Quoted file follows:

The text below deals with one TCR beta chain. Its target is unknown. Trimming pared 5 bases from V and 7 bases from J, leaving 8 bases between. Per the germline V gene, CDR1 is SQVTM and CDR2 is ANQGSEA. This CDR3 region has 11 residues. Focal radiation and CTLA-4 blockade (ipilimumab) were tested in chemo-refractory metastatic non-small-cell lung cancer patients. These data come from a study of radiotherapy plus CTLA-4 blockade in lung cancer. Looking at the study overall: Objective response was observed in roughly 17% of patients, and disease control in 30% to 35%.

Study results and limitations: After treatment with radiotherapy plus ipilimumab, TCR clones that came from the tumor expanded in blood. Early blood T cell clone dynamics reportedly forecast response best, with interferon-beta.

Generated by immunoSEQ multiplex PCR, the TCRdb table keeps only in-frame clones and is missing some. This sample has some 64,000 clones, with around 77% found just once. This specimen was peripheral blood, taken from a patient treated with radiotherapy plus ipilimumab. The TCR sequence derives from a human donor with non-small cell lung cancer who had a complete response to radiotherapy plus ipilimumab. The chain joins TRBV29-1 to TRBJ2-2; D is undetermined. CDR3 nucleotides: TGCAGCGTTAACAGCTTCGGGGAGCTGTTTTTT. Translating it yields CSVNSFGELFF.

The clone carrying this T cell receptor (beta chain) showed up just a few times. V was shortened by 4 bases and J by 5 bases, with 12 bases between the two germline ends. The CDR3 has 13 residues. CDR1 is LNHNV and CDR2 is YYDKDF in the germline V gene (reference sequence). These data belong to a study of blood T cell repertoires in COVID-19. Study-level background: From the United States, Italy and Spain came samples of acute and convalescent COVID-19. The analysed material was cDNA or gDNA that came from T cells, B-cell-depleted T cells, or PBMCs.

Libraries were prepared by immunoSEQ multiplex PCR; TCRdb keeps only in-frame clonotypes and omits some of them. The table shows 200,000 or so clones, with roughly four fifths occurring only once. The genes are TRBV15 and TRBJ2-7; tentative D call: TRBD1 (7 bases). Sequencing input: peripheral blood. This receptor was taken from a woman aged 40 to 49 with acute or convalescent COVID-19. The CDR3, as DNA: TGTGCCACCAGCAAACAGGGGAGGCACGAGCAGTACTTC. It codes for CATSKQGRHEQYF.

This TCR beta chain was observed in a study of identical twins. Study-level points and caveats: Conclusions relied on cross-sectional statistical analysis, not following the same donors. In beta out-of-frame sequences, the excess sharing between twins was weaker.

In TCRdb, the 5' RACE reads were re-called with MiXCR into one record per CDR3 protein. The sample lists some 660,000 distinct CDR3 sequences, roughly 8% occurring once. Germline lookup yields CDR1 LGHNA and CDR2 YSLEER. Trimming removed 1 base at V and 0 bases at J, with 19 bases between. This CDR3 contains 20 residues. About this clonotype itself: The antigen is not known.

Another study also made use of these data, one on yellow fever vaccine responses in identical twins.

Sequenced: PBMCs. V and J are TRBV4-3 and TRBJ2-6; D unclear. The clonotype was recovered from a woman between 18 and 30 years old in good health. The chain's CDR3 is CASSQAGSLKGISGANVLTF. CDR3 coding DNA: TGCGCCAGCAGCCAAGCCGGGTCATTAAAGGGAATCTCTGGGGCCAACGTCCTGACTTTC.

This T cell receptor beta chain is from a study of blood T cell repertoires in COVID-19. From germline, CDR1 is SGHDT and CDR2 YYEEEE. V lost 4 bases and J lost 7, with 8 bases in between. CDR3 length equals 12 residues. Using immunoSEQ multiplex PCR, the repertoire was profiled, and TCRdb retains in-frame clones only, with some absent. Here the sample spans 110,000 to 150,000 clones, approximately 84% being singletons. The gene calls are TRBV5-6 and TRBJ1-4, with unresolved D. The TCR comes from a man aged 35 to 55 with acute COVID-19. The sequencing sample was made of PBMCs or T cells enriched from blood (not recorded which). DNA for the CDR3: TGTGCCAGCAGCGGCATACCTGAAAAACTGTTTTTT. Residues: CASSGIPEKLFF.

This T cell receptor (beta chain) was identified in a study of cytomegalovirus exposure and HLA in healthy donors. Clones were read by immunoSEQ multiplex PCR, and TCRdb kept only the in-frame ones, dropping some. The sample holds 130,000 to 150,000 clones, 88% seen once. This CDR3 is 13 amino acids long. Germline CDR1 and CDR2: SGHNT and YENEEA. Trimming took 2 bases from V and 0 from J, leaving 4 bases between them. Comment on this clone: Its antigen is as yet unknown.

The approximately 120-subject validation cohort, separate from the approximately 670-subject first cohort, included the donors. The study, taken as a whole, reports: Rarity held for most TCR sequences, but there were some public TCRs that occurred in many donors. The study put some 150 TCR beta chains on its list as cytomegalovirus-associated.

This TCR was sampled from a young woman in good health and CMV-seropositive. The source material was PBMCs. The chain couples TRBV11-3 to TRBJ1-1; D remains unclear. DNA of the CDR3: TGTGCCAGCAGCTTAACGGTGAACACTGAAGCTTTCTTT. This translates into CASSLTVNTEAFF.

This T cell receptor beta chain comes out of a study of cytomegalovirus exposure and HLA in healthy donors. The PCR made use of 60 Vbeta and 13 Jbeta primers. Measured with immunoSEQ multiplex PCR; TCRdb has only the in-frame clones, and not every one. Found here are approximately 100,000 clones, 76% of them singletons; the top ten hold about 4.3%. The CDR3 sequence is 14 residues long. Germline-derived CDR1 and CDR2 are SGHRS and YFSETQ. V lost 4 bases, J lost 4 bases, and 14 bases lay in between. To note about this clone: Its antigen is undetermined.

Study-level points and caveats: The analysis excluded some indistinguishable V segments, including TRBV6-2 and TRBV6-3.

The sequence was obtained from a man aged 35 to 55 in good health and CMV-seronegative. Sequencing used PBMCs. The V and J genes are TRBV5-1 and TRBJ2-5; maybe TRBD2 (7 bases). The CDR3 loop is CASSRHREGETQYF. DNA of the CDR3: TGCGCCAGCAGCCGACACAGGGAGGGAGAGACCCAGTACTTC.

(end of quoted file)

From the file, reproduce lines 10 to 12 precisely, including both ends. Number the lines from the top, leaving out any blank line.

This T cell receptor beta chain is from a study of blood T cell repertoires in COVID-19. From germline, CDR1 is SGHDT and CDR2 YYEEEE. V lost 4 bases and J lost 7, with 8 bases in between. CDR3 length equals 12 residues. Using immunoSEQ multiplex PCR, the repertoire was profiled, and TCRdb retains in-frame clones only, with some absent. Here the sample spans 110,000 to 150,000 clones, approximately 84% being singletons. The gene calls are TRBV5-6 and TRBJ1-4, with unresolved D. The TCR comes from a man aged 35 to 55 with acute COVID-19. The sequencing sample was made of PBMCs or T cells enriched from blood (not recorded which). DNA for the CDR3: TGTGCCAGCAGCGGCATACCTGAAAAACTGTTTTTT. Residues: CASSGIPEKLFF.

This T cell receptor (beta chain) was identified in a study of cytomegalovirus exposure and HLA in healthy donors. Clones were read by immunoSEQ multiplex PCR, and TCRdb kept only the in-frame ones, dropping some. The sample holds 130,000 to 150,000 clones, 88% seen once. This CDR3 is 13 amino acids long. Germline CDR1 and CDR2: SGHNT and YENEEA. Trimming took 2 bases from V and 0 from J, leaving 4 bases between them. Comment on this clone: Its antigen is as yet unknown.

The approximately 120-subject validation cohort, separate from the approximately 670-subject first cohort, included the donors. The study, taken as a whole, reports: Rarity held for most TCR sequences, but there were some public TCRs that occurred in many donors. The study put some 150 TCR beta chains on its list as cytomegalovirus-associated.